Top 10 best backpacking foods

By Marion Fernandez
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Top 10 best backpacking foods

Marion Fernandez
 
 
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Bringing the right amount and the right kind of food with you on a backpacking trip can be the difference between a fun adventure and a sluggish trek. While we all have different foods we think that we should bring, there are, without a doubt, some foods that are better for you than others.

You need to factor in the amount of calories you are burning and need to replace, making sure you are fueling your body with good protein, and making sure you are not eating anything that is going to cause you gastric discomfort; having a stomach ache on a backpacking trip can be a nightmare. Here are some of the best backpacking foods out there.

Snacks:

Trail Mix

Trail mix
Trail mix

Let’s start off our list with the classic backpacking fuel. Trail mix gets its name because it is an excellent combination of nutrients to help keep you going along the trail. There are many varieties of trail mix out there too so you are not limited to the classic peanut/chocolate/raisin combination.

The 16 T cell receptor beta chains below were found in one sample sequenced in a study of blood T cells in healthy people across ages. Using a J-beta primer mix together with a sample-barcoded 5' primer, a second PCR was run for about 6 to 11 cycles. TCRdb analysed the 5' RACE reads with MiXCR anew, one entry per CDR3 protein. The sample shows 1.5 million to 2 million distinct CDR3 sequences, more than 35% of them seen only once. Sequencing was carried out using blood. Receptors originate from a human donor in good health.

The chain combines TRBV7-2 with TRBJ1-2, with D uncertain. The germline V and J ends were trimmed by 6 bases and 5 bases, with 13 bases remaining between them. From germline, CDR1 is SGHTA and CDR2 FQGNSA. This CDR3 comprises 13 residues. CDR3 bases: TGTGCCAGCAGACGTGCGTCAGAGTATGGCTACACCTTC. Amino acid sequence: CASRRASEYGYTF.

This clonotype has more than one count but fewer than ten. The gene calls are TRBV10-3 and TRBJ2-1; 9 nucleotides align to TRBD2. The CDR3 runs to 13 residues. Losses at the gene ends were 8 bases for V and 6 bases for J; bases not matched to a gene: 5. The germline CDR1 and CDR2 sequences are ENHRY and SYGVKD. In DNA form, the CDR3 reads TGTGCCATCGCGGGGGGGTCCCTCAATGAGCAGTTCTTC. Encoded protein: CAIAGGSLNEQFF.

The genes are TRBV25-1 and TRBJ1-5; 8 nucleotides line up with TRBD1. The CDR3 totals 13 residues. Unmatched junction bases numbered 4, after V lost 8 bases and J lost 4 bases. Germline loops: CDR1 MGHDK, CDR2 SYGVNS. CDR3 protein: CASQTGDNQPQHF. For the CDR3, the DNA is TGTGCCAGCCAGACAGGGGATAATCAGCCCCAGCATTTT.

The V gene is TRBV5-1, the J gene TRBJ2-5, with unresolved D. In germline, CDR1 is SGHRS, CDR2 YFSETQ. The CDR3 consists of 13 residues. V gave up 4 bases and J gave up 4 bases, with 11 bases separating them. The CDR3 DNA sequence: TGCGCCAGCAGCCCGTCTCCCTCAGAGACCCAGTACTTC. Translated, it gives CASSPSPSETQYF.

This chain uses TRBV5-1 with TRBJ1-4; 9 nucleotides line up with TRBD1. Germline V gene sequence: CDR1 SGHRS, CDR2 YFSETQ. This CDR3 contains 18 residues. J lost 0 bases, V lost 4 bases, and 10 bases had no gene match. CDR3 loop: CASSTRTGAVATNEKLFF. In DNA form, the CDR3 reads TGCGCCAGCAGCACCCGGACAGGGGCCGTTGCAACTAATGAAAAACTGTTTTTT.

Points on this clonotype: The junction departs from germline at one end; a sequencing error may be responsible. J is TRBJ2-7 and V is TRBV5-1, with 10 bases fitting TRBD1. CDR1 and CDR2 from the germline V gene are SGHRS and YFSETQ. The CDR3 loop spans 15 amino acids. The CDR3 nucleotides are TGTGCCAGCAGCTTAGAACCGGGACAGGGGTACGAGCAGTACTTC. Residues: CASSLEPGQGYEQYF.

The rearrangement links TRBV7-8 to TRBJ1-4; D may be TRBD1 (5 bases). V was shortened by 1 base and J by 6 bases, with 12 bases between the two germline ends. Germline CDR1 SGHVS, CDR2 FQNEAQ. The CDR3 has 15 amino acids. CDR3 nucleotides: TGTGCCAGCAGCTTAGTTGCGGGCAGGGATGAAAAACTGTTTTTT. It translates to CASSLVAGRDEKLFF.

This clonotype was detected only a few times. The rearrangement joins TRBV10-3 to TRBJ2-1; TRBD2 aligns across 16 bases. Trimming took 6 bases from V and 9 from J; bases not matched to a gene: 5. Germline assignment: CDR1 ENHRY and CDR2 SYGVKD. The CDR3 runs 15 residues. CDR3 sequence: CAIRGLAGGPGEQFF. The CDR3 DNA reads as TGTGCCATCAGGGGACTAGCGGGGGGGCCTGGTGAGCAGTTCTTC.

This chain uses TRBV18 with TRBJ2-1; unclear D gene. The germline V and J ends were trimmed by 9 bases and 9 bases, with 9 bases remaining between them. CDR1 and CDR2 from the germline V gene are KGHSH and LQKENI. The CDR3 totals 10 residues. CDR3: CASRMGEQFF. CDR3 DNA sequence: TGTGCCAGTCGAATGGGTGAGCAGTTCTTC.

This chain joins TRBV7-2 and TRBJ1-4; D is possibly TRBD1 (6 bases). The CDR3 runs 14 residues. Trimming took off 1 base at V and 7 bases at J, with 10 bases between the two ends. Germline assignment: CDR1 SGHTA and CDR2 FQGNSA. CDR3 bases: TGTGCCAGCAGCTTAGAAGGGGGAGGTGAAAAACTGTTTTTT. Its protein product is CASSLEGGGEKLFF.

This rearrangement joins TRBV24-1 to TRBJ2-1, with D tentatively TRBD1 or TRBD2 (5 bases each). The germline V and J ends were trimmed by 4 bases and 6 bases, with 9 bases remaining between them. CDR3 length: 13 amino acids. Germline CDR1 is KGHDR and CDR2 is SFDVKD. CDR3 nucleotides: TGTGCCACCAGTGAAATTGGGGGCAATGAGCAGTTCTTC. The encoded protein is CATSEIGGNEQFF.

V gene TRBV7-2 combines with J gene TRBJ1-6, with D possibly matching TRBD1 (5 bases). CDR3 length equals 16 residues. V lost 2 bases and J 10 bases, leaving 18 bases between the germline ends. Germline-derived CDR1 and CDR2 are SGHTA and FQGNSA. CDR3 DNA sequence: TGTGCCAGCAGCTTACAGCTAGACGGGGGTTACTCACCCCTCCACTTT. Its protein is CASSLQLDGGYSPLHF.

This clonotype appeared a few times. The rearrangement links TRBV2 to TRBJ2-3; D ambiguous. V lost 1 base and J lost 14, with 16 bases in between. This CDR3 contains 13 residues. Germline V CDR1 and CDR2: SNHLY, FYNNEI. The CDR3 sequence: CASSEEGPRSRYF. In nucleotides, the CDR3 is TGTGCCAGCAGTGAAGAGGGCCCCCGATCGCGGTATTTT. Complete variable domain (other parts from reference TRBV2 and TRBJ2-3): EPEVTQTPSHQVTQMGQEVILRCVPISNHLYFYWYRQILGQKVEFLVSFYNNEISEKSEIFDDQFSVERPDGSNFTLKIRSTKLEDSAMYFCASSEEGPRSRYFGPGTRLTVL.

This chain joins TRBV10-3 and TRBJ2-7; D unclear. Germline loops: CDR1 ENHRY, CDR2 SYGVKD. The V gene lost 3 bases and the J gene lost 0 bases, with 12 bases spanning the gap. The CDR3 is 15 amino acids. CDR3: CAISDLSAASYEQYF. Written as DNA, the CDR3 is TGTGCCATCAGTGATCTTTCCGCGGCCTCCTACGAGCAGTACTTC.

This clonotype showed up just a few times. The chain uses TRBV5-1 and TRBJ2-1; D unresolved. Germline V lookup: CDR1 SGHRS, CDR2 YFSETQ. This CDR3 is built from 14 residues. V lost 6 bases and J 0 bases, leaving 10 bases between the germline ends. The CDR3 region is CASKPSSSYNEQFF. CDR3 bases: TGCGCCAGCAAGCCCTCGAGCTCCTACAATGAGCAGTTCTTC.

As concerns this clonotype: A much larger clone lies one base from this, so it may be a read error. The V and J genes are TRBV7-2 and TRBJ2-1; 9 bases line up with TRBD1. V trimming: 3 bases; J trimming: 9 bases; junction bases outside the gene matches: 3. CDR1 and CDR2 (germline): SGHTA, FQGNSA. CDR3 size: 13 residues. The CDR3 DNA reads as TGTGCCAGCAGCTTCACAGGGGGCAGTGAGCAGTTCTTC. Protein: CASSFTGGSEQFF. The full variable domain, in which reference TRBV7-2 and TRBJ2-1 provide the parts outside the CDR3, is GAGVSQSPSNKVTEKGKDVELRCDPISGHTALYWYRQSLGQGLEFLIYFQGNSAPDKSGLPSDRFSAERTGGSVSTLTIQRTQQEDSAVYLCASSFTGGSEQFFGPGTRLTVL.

You can also throw together your own mix. They typically have nuts, some dried fruit, granola and often some chocolate candy thrown in to give you an added sugar boost, but if you make your own, it can have whatever combination you would like to keep you going.

Dried Meats

When you are burning a lot of calories, your muscles really need to bulk up on the protein. Bringing dried meats, which includes jerky or dry salami, can really help give you the protein you need. If you are a vegetarian, there are soy jerkies out there as well. Though soy is not as high in calories as meat is, you will still get the added protein you need.

Cheese

Cheese is great energy and protein packed snack
Cheese is great energy and protein packed snack